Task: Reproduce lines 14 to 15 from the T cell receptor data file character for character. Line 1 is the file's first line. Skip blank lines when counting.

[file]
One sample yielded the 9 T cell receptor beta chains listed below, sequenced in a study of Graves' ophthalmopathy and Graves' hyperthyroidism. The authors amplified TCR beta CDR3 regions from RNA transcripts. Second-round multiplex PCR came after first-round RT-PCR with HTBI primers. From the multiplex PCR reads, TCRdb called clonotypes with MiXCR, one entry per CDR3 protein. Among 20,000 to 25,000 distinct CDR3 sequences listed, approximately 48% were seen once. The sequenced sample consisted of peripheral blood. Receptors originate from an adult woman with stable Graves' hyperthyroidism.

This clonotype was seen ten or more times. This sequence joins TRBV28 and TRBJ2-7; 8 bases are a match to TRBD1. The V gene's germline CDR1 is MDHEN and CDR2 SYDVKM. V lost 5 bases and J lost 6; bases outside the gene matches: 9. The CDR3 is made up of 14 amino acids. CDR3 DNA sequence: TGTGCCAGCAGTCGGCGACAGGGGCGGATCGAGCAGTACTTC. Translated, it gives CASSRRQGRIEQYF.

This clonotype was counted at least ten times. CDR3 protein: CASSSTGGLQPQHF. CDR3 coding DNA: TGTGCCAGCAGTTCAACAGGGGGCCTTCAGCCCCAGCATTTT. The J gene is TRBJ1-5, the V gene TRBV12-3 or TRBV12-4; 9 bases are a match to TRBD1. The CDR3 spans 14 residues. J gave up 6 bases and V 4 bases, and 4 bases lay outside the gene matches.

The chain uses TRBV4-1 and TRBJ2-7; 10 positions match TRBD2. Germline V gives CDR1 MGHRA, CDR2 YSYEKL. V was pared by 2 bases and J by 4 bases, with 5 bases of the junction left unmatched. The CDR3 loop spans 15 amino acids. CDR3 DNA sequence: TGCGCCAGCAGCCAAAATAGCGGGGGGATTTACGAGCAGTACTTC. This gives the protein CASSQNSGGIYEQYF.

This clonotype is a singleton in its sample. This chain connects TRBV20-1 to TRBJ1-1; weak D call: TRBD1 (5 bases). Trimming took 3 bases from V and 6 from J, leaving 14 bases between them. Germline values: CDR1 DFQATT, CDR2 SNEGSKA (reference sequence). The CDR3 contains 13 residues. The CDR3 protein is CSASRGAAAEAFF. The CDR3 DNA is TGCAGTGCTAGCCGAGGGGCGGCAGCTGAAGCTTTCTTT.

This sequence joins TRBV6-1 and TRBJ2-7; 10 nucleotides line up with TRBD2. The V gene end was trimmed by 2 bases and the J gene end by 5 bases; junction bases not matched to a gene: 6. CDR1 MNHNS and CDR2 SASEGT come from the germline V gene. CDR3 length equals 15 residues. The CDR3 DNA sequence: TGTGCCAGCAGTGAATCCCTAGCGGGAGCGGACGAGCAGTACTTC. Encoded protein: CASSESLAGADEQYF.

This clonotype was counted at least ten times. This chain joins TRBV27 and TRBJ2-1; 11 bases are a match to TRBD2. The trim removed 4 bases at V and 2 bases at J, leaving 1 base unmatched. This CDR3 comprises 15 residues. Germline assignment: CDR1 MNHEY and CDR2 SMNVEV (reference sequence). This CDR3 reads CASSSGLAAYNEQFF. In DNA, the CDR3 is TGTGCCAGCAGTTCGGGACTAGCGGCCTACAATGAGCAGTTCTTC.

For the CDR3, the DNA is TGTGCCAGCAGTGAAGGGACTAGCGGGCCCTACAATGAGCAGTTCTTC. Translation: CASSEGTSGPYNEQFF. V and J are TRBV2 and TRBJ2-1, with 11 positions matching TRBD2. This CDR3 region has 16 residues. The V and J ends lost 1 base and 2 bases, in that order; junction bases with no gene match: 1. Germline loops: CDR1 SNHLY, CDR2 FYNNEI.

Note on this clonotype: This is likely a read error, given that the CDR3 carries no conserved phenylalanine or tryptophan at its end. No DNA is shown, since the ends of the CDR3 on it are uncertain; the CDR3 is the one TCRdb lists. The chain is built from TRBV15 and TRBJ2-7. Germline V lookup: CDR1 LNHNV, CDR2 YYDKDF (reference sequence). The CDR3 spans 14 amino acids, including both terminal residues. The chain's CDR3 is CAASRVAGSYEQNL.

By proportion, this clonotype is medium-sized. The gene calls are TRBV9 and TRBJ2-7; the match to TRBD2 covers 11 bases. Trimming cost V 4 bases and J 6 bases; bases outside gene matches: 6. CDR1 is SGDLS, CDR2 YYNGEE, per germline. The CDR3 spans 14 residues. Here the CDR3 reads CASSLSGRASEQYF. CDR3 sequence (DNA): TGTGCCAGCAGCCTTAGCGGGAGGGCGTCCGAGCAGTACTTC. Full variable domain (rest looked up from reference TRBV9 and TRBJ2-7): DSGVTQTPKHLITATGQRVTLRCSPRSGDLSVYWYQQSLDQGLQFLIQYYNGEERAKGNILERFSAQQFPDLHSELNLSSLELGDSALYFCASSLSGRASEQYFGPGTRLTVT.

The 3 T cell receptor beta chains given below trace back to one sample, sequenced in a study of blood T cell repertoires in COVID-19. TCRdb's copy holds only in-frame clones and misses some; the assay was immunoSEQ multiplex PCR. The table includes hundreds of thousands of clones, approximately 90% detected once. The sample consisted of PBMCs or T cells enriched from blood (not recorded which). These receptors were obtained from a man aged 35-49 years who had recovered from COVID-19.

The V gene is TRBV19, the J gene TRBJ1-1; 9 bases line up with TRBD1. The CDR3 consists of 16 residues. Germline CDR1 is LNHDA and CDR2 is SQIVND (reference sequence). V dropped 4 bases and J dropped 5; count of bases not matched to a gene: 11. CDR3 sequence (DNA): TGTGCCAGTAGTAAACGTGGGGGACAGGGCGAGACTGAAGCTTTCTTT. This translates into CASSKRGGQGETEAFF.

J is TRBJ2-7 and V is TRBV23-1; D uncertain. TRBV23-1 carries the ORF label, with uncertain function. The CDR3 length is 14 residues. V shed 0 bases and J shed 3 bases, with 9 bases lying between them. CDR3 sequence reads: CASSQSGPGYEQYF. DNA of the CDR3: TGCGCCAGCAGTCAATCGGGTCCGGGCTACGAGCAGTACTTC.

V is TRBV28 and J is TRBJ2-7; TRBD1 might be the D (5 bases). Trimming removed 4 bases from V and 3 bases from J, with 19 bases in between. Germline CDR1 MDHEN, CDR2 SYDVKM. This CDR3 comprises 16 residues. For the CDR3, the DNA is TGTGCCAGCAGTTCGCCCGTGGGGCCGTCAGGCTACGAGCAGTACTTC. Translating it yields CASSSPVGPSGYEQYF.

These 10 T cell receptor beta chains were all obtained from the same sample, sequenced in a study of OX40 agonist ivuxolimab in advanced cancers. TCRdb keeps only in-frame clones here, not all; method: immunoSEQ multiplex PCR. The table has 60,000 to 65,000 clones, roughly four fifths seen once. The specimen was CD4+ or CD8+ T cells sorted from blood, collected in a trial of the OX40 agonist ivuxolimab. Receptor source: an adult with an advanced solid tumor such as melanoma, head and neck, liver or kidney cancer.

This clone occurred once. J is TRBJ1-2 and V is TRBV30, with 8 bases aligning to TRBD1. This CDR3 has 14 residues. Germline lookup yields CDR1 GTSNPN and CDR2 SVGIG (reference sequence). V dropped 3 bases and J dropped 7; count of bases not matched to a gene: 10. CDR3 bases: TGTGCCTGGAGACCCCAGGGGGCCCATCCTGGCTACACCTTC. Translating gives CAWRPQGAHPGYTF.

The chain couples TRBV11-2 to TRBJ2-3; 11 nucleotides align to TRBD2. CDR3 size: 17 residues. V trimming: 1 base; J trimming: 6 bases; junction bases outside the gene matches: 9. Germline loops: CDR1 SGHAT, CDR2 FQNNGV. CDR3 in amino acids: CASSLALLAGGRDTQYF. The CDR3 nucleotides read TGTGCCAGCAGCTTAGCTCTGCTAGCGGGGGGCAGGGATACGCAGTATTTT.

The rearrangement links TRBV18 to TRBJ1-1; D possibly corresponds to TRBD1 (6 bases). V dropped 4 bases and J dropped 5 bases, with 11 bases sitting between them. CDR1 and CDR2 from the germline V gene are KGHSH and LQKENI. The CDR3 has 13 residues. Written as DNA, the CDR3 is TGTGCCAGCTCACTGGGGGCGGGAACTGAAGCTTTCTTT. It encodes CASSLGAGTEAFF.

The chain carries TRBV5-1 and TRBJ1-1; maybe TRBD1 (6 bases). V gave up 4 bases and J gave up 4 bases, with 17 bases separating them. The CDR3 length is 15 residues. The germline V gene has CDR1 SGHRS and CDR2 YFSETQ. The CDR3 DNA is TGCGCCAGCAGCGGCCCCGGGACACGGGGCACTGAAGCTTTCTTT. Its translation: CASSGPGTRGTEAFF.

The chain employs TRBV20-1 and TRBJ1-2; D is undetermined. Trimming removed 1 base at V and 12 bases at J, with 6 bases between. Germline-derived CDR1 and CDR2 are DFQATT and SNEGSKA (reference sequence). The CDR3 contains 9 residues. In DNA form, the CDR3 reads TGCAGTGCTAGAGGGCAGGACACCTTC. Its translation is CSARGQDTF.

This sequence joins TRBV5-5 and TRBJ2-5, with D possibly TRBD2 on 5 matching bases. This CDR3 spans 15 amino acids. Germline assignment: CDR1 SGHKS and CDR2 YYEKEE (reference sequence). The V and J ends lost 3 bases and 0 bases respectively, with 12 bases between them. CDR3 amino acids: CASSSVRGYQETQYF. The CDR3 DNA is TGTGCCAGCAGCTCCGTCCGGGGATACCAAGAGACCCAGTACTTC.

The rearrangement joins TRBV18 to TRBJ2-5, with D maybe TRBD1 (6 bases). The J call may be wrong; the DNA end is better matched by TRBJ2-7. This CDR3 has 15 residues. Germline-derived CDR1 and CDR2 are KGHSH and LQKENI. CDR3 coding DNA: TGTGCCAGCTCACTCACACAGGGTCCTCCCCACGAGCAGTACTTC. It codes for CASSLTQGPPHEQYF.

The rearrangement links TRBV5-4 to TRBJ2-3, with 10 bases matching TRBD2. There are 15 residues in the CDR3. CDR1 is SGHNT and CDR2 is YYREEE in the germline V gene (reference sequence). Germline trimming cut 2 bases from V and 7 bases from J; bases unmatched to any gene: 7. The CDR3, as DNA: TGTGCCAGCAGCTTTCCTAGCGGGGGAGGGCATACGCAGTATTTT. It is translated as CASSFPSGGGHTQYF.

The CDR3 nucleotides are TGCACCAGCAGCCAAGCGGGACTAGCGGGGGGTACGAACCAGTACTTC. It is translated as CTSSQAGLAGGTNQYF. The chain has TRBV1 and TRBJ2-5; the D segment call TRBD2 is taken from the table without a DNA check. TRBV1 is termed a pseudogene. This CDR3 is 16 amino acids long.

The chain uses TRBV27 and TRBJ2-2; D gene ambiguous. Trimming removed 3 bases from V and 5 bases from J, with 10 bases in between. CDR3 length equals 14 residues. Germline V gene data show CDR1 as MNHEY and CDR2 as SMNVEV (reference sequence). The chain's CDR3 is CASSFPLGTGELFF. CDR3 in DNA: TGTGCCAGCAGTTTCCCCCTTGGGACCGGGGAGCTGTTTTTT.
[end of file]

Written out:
V is TRBV28 and J is TRBJ2-7; TRBD1 might be the D (5 bases). Trimming removed 4 bases from V and 3 bases from J, with 19 bases in between. Germline CDR1 MDHEN, CDR2 SYDVKM. This CDR3 comprises 16 residues. For the CDR3, the DNA is TGTGCCAGCAGTTCGCCCGTGGGGCCGTCAGGCTACGAGCAGTACTTC. Translating it yields CASSSPVGPSGYEQYF.

These 10 T cell receptor beta chains were all obtained from the same sample, sequenced in a study of OX40 agonist ivuxolimab in advanced cancers. TCRdb keeps only in-frame clones here, not all; method: immunoSEQ multiplex PCR. The table has 60,000 to 65,000 clones, roughly four fifths seen once. The specimen was CD4+ or CD8+ T cells sorted from blood, collected in a trial of the OX40 agonist ivuxolimab. Receptor source: an adult with an advanced solid tumor such as melanoma, head and neck, liver or kidney cancer.